It is commonly accepted that the epidural space is a continuous compartment containing fat, lymphatics, arteries, loose areolar connective tissue, spinal nerve roots, and an extensive plexus of veins [2, 3]. However, recent studies have suggested that meningo-vertebral ligaments are present between the lumbosacral spinal canal wall and the surrounding dura. Meningo-vertebral ligaments scattered in the epidural space with adipose tissue on their surface separate the epidural space into compartments of different sizes and shapes , which results in discontinuity of the epidural space, resulting in uneven distribution of injectate, thereby contributing to unilateral or partial anaesthesia after injection of local anaesthetic . The failure rate for neuraxial labor analgesia is reported as high as 12 % . When the initial epidural placement and infusion does not result in an adequate block, anesthesiologists often perform 2 different maneuvers to salvage the catheter: partial withdrawal of the catheter or infusion of additional medication . If all these 2 maneuvers couldn’t lead to a successful analgesia, anaesthetist should try other maneuvers such as replacement of the epidural catheter or a combined spinal epidural anaesthesia.
Meningo-vertebral ligaments located within the epidural space may contribute to epidural catheter placement failure . The location of these structures can be unpredictable with 38 % of meningo-vertebral ligaments located in the middle of the subdural cavity, 32 % in the left side subdural cavity, and another 30 % next to right side of subdural cavity . Our study found three epidural catheters curled into a circle in 3 cases, with one catheter curled into the shape of a “9”. We hypothesise that these structures may contribute to catheter knotting within the epidural space . The conclusion of some reports is that insertion of excessive amounts of catheter into the epidural space is a causative factor in knot formation . Some authors have recommended the insertion of no more than 4 cm of catheter into the epidural space and some others no more than 5 cm [12, 13]. According to the study of Aslanidis T et al. , the 6 cm of catheter left into the epidural space in the current case was not excessive. This may not become apparent until removal of the catheter, at which time, catheter fracture may occur. Irregardless, when removing an epidural catheter, one should hesitate when resistance is encountered, change position and then slowly attempt to remove the catheter again. If necessary, surgical assistance should be sought [15, 16].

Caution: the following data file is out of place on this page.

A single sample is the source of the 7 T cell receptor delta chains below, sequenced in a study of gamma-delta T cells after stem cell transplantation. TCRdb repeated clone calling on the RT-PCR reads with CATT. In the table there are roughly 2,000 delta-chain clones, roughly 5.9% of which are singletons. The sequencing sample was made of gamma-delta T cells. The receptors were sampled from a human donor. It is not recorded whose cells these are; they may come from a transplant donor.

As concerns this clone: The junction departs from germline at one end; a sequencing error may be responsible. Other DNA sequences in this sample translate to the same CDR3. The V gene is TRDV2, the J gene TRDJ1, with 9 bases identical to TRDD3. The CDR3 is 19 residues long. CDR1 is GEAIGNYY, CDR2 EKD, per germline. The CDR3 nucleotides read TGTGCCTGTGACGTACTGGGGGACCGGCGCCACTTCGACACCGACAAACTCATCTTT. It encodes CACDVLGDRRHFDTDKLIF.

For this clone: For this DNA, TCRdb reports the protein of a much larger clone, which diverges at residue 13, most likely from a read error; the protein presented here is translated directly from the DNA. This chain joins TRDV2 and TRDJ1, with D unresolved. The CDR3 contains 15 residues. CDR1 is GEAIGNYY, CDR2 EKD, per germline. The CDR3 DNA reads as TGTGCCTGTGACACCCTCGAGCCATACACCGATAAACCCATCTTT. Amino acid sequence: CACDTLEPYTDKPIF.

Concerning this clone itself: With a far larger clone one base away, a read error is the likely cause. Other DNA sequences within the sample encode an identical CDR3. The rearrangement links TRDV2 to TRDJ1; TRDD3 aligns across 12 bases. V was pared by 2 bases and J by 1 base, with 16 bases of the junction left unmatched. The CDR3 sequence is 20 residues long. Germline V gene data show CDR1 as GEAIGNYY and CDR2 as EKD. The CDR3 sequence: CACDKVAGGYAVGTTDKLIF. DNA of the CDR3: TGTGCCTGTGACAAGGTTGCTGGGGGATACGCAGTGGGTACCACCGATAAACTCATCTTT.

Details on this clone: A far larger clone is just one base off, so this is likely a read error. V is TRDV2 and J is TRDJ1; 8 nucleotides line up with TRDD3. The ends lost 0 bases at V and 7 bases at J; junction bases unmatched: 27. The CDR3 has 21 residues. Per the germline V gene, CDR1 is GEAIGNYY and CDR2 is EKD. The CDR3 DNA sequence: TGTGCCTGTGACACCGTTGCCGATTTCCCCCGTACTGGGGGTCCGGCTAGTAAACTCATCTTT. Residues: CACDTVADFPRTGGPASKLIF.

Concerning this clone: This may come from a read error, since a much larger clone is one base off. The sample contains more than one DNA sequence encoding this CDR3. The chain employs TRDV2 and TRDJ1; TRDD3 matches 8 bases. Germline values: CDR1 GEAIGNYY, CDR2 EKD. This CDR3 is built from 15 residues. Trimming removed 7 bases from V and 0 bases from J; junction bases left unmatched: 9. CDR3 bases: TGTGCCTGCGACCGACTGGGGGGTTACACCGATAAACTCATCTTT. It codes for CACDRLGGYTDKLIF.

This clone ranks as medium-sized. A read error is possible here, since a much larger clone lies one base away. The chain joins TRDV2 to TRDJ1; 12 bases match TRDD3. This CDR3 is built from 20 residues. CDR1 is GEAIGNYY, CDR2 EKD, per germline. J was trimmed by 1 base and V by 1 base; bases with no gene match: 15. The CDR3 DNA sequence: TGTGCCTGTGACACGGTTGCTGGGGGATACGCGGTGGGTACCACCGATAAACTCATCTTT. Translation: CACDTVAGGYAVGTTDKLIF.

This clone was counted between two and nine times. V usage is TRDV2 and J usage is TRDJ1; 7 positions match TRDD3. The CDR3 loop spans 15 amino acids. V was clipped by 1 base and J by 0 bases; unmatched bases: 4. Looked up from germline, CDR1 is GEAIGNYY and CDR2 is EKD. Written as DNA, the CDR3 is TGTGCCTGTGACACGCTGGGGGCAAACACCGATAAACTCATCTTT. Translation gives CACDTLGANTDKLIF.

Epidural catheter was placed at the L3-L4 interspace. As it was seen at Table 1, the highest frequency of catheter curling occured at the same level. Bridenbaugh et al. reported that 48 % of the catheters coiled at the insertion site . One possible reason is that a large number of meningo-vertebral ligaments at the L3-L4 interspace blocked the catheter tip. At the same time, an abrupt change of direction of the catheter tip in the epidural needle tip make it difficult to insert the catheter. Maybe, all the two reasons resulted in a higher incidence of catheter curling at the L3-L4 interspace.